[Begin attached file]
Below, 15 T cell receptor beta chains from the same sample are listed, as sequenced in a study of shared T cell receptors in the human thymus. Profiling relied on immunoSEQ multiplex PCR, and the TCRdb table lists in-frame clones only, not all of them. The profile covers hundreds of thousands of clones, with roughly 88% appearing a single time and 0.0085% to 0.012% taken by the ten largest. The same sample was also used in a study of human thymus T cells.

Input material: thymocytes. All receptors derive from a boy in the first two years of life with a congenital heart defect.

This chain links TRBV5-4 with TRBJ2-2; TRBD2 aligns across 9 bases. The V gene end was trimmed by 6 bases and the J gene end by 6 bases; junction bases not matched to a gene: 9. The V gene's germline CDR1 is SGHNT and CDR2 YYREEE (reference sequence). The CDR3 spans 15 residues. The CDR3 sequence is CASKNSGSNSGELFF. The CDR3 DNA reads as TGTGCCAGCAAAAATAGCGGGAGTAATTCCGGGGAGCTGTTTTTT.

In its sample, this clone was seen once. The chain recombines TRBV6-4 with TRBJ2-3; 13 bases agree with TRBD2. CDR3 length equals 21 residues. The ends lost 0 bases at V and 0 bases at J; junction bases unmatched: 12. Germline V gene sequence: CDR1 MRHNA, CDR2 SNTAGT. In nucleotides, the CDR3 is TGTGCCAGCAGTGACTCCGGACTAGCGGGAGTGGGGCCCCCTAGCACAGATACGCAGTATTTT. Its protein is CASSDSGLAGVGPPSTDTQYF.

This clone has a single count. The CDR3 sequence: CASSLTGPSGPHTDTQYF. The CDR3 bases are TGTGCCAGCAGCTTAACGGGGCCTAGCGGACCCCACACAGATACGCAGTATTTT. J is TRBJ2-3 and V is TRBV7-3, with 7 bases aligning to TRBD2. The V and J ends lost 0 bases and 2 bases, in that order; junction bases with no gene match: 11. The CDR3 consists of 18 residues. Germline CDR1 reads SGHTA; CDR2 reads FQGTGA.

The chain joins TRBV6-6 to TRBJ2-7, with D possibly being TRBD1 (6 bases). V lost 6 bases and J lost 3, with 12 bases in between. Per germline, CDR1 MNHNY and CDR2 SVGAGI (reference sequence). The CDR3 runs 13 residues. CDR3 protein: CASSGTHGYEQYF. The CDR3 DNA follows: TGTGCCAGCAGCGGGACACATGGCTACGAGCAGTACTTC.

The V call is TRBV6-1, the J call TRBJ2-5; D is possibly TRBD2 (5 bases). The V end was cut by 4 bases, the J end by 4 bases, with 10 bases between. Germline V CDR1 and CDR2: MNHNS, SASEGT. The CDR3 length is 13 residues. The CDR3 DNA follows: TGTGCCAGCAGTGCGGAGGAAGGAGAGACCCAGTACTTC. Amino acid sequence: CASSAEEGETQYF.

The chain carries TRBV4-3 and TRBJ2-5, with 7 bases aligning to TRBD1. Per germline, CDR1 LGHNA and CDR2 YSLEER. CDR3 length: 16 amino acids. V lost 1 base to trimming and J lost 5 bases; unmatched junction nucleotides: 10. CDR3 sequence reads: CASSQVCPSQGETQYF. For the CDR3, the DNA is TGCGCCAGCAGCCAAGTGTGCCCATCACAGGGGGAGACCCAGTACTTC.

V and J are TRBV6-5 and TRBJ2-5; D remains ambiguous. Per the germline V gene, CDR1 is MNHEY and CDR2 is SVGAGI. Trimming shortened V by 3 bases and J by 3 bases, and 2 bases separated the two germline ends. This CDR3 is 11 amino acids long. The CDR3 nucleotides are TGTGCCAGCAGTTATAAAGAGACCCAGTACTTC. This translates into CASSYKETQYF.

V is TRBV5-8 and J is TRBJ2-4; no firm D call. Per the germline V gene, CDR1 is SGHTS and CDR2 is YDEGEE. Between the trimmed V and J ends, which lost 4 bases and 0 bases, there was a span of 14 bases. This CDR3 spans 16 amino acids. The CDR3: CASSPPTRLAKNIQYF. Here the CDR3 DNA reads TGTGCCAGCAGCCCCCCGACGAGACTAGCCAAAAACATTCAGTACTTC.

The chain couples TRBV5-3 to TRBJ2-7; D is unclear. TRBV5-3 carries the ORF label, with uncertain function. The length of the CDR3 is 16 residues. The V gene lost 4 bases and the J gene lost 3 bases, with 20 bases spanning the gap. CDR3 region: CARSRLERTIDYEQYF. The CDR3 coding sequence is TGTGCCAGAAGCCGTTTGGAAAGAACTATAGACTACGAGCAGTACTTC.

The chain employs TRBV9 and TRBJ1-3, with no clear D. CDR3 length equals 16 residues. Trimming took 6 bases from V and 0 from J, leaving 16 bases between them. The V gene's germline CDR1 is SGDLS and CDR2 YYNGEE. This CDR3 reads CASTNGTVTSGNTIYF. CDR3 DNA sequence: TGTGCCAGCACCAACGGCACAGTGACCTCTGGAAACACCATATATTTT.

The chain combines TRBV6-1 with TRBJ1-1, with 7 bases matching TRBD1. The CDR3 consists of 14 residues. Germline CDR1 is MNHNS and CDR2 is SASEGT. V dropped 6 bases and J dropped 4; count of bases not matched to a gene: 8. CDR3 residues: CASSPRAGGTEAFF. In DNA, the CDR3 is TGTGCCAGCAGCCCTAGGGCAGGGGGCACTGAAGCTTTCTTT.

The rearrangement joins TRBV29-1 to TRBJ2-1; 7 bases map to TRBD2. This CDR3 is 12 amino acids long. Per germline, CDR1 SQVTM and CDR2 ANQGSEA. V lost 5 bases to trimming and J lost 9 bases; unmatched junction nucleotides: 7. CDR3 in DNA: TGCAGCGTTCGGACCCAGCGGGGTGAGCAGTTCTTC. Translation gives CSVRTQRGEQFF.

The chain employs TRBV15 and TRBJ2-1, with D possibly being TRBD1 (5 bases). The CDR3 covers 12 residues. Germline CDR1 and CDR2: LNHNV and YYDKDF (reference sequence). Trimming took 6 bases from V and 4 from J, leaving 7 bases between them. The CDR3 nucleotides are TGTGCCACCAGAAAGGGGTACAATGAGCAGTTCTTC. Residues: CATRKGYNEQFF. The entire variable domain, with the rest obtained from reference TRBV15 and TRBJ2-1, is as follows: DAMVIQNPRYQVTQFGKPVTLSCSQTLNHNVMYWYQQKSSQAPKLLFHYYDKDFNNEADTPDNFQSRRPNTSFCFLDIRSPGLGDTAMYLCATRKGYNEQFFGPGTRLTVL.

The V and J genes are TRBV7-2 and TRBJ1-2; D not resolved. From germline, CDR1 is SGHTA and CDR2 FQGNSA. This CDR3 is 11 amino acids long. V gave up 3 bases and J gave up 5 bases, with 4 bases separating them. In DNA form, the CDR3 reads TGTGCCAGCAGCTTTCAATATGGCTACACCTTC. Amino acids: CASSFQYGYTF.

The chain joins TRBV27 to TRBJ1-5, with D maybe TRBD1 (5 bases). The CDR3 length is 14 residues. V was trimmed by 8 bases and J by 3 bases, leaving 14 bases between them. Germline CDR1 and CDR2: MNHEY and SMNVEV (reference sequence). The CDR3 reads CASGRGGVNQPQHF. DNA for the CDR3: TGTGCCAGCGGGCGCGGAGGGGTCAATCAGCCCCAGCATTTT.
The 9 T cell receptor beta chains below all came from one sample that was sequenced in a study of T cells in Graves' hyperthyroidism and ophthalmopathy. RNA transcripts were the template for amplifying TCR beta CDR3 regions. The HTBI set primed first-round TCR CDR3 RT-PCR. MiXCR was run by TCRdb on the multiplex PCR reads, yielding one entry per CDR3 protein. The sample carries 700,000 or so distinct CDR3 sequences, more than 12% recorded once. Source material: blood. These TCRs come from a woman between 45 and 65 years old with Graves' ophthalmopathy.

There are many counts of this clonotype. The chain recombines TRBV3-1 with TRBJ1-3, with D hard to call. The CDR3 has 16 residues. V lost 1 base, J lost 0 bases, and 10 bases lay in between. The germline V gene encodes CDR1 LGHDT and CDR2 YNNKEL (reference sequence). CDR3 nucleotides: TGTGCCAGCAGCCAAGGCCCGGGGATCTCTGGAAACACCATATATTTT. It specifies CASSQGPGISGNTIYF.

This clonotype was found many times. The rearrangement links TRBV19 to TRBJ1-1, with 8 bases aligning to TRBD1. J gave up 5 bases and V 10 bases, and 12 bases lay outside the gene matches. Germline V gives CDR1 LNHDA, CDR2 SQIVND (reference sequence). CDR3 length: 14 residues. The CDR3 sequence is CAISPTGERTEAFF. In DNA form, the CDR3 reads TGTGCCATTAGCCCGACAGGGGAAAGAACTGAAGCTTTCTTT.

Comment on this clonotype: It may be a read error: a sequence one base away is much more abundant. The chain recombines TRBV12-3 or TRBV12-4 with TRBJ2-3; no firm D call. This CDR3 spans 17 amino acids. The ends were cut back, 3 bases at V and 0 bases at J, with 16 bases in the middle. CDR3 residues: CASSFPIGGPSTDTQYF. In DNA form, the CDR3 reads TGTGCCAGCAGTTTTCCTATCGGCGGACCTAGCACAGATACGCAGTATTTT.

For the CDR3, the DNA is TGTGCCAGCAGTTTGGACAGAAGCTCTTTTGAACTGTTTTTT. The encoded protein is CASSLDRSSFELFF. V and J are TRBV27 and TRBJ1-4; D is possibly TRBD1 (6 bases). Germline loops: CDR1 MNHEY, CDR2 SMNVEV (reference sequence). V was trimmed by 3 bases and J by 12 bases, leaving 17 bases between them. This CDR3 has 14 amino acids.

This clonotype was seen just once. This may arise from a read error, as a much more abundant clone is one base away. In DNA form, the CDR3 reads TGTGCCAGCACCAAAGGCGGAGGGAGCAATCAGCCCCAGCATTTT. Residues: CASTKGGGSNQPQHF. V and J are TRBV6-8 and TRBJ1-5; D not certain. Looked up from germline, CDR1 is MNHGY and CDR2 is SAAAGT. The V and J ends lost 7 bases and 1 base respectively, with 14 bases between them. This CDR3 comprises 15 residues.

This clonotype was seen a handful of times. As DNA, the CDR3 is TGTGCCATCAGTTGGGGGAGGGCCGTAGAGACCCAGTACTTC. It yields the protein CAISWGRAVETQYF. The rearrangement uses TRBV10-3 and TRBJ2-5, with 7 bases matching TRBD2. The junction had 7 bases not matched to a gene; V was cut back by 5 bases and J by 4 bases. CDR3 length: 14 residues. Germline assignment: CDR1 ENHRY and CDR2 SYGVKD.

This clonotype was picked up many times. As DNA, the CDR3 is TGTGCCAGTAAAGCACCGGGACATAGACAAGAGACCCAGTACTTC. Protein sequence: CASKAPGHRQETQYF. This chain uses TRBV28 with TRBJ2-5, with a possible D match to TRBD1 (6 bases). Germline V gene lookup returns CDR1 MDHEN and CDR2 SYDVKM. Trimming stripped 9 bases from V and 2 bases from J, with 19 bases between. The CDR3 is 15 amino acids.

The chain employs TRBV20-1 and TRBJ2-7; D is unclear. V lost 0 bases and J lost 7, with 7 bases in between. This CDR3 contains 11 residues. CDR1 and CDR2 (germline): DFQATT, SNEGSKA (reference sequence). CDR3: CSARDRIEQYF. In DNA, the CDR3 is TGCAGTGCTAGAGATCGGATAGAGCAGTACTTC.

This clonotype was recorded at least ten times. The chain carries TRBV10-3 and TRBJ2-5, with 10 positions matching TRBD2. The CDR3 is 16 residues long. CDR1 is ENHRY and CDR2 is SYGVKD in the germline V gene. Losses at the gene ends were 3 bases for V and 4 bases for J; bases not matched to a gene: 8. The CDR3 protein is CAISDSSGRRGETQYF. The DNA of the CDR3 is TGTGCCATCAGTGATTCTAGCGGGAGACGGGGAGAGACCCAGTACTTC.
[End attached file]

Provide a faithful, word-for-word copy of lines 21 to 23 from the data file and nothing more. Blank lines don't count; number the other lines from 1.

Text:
Comment on this clonotype: It may be a read error: a sequence one base away is much more abundant. The chain recombines TRBV12-3 or TRBV12-4 with TRBJ2-3; no firm D call. This CDR3 spans 17 amino acids. The ends were cut back, 3 bases at V and 0 bases at J, with 16 bases in the middle. CDR3 residues: CASSFPIGGPSTDTQYF. In DNA form, the CDR3 reads TGTGCCAGCAGTTTTCCTATCGGCGGACCTAGCACAGATACGCAGTATTTT.

For the CDR3, the DNA is TGTGCCAGCAGTTTGGACAGAAGCTCTTTTGAACTGTTTTTT. The encoded protein is CASSLDRSSFELFF. V and J are TRBV27 and TRBJ1-4; D is possibly TRBD1 (6 bases). Germline loops: CDR1 MNHEY, CDR2 SMNVEV (reference sequence). V was trimmed by 3 bases and J by 12 bases, leaving 17 bases between them. This CDR3 has 14 amino acids.

This clonotype was seen just once. This may arise from a read error, as a much more abundant clone is one base away. In DNA form, the CDR3 reads TGTGCCAGCACCAAAGGCGGAGGGAGCAATCAGCCCCAGCATTTT. Residues: CASTKGGGSNQPQHF. V and J are TRBV6-8 and TRBJ1-5; D not certain. Looked up from germline, CDR1 is MNHGY and CDR2 is SAAAGT. The V and J ends lost 7 bases and 1 base respectively, with 14 bases between them. This CDR3 comprises 15 residues.